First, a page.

The Making of the Humanities
Amsterdam University Press
What role has poststructuralist literary, critical, and cultural theory played in the making of the humanities, particularly in the period between 1968 and the present, and what role should theory have going forward as we come to terms with the corporatization of higher education, with its stress on practical skills, vocational training, and on measuring concrete learning outcomes? Exploring these questions requires confronting - and linking - two key issues currently at the core of sometimes-fierce debates about the humanities in the West, and particularly in t he US. T he first issue has to do with whether or not theory since 1968 has served to undermine the traditional coherence of a humanities education, and the second has to do with how humanists and their supporters respond rn assertions the humanities have little value because they do not teach students practical skills. In the US in particular these two issues have gotten intertwined. I will be arguing that since theory has always been central to the humanities it is a mistake to argue it has somehow undermined and marginalized them.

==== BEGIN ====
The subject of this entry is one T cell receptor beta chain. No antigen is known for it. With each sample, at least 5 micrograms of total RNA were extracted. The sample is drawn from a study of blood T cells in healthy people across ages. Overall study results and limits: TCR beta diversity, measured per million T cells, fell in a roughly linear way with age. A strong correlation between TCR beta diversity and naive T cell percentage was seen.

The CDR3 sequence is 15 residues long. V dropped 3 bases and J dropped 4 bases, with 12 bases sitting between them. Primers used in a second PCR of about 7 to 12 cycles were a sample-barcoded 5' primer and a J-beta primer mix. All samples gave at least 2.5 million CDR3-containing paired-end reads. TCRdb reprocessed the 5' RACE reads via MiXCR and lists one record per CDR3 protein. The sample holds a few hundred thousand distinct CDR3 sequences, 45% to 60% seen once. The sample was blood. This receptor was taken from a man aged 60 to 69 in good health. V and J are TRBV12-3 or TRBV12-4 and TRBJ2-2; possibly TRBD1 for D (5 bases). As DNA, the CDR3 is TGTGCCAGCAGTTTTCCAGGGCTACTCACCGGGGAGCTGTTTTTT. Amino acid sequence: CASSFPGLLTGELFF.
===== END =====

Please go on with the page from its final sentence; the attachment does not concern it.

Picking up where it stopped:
Jay, Paul. Critique and Theory in the History of the Modern Humanities. The Making of the Humanities, III, : 655-665, 2014. Retrieved from Loyola eCommons, English: Faculty Publications and Other Works,
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